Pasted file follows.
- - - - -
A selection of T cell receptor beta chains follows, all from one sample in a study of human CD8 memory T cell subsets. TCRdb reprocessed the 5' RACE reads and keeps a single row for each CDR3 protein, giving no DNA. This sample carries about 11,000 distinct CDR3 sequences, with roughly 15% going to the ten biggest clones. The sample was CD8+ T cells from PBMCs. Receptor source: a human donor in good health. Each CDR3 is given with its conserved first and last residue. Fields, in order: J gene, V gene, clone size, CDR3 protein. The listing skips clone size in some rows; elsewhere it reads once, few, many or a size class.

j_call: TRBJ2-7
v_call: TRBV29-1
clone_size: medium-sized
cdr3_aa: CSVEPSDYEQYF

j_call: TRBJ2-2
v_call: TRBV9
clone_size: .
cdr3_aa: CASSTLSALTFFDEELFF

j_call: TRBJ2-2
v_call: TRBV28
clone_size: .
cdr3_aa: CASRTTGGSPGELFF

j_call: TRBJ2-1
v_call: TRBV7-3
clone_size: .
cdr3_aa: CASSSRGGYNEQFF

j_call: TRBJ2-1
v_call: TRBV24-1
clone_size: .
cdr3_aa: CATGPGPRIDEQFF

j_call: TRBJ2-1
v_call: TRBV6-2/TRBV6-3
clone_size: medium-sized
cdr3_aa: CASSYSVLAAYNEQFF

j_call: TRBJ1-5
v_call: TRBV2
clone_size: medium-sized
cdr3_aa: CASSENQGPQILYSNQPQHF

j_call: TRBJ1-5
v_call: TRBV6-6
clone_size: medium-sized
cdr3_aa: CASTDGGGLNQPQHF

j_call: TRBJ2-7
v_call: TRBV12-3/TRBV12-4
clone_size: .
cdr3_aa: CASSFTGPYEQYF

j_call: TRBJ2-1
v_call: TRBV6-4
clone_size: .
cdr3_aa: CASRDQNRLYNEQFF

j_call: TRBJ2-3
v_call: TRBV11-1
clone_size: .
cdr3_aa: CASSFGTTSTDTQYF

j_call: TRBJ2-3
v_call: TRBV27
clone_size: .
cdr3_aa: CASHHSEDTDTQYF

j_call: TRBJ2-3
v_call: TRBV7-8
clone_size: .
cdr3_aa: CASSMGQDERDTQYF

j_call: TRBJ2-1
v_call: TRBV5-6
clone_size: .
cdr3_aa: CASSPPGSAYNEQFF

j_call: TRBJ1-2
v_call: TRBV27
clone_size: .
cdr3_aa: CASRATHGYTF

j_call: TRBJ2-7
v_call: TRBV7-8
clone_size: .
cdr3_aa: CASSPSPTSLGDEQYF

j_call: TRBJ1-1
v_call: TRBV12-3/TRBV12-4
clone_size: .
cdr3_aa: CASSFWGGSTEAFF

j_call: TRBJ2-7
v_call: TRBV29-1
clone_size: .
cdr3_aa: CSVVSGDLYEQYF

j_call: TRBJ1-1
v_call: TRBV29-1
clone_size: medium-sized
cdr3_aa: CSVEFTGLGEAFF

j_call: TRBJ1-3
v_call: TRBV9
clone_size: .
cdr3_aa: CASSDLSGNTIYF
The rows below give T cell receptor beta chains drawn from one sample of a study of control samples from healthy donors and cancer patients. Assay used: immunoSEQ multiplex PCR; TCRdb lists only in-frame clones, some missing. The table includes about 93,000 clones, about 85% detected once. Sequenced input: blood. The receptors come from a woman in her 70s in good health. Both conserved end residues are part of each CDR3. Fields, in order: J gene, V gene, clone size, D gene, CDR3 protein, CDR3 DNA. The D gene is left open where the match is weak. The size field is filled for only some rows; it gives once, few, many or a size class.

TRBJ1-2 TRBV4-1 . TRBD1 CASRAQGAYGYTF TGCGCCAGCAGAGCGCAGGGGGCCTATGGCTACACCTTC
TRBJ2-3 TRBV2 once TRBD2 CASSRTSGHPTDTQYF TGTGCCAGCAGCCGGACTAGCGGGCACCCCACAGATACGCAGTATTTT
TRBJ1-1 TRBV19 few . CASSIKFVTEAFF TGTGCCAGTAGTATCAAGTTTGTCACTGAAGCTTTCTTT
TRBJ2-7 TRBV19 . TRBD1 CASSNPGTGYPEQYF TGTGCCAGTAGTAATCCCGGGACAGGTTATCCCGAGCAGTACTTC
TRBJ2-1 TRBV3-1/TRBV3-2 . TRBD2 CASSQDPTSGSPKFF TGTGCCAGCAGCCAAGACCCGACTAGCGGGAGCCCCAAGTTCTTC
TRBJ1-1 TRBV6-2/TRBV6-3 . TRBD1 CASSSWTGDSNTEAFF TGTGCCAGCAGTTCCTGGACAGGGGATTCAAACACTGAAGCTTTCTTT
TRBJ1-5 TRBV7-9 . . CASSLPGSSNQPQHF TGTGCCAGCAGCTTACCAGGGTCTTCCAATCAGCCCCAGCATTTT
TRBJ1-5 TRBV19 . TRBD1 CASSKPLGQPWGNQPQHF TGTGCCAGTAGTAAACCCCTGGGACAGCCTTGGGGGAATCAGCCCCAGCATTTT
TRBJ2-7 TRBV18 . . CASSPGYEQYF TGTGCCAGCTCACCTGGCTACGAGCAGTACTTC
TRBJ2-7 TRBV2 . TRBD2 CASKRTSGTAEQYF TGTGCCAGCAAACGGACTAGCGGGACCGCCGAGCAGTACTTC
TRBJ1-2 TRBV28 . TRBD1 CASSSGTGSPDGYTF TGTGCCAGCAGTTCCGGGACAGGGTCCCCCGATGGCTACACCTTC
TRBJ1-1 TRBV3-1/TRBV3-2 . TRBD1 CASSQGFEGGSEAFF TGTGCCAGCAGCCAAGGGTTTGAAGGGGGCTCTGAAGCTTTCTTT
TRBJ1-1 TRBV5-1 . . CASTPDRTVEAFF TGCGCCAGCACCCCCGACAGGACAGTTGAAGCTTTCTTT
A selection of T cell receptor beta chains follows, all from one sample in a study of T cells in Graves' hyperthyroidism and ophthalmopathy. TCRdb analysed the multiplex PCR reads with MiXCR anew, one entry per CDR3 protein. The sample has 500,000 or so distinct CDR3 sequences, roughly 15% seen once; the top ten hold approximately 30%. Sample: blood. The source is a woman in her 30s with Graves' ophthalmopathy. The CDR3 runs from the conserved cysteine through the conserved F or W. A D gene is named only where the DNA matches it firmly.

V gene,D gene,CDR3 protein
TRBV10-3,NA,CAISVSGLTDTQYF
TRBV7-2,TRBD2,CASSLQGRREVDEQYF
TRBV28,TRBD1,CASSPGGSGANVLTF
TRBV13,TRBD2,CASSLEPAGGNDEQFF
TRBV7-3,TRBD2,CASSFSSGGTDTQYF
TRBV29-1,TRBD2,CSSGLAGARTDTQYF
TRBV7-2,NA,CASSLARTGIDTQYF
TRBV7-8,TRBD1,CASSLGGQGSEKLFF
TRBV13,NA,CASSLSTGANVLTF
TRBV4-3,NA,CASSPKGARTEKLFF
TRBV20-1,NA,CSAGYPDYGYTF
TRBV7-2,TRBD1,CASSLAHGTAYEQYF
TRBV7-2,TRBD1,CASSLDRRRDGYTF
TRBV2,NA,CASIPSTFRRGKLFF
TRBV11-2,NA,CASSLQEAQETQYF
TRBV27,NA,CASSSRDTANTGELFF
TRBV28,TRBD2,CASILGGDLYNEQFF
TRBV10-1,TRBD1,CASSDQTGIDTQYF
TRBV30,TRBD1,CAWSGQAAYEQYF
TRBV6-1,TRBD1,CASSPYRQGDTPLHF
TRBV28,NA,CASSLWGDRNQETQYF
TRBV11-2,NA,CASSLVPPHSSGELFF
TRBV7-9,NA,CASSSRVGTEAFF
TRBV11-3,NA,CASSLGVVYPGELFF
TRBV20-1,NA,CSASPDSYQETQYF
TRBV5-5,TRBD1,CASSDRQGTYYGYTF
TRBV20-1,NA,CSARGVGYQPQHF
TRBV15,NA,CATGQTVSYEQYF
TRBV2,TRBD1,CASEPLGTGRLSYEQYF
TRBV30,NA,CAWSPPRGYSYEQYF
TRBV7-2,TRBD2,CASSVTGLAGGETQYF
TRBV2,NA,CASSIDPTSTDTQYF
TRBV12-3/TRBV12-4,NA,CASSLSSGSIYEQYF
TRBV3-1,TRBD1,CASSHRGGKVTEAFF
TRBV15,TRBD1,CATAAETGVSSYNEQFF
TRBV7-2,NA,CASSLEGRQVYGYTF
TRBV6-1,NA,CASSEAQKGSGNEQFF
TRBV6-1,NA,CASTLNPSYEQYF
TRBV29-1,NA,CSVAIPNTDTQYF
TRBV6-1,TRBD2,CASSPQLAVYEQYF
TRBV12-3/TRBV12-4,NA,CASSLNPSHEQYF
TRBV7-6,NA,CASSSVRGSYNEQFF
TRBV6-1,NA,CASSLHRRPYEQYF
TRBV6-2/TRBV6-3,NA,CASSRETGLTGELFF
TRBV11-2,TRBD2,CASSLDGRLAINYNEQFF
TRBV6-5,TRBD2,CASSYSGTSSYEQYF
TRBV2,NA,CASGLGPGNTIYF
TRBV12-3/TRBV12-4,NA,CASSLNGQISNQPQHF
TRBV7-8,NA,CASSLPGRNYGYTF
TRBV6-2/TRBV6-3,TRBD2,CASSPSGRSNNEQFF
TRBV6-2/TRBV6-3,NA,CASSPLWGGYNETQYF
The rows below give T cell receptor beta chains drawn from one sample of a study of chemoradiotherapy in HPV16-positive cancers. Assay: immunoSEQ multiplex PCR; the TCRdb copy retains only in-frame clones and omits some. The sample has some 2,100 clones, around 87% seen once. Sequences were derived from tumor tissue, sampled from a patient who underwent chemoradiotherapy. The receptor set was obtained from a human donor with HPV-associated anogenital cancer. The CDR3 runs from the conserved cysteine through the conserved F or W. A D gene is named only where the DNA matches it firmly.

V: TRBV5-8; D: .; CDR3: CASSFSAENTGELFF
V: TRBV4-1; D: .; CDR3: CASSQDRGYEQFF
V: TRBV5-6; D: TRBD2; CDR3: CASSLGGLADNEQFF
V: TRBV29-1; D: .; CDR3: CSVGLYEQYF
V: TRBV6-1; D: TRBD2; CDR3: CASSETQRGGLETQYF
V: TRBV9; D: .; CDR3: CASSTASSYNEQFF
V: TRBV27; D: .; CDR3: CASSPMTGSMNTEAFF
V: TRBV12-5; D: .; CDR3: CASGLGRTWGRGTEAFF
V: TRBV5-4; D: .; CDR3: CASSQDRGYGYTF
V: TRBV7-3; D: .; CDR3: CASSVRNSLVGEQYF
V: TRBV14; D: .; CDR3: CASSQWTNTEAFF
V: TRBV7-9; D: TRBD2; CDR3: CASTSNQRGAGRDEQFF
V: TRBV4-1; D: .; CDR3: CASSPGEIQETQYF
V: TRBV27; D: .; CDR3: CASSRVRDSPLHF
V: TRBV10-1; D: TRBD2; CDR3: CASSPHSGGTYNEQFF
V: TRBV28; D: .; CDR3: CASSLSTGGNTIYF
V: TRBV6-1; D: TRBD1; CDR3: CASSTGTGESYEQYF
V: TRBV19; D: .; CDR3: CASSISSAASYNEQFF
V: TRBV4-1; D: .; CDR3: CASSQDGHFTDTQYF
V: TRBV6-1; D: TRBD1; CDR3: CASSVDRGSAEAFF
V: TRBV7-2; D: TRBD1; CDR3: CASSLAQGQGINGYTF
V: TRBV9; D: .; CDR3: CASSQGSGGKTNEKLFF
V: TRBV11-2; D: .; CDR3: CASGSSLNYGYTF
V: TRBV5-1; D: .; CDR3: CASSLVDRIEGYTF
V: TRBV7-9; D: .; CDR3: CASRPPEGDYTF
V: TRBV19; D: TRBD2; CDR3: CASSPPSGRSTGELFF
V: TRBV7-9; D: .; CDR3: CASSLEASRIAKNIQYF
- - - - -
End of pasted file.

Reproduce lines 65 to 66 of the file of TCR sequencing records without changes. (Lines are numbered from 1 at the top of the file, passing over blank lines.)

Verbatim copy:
cdr3_aa: CASSPSPTSLGDEQYF

j_call: TRBJ1-1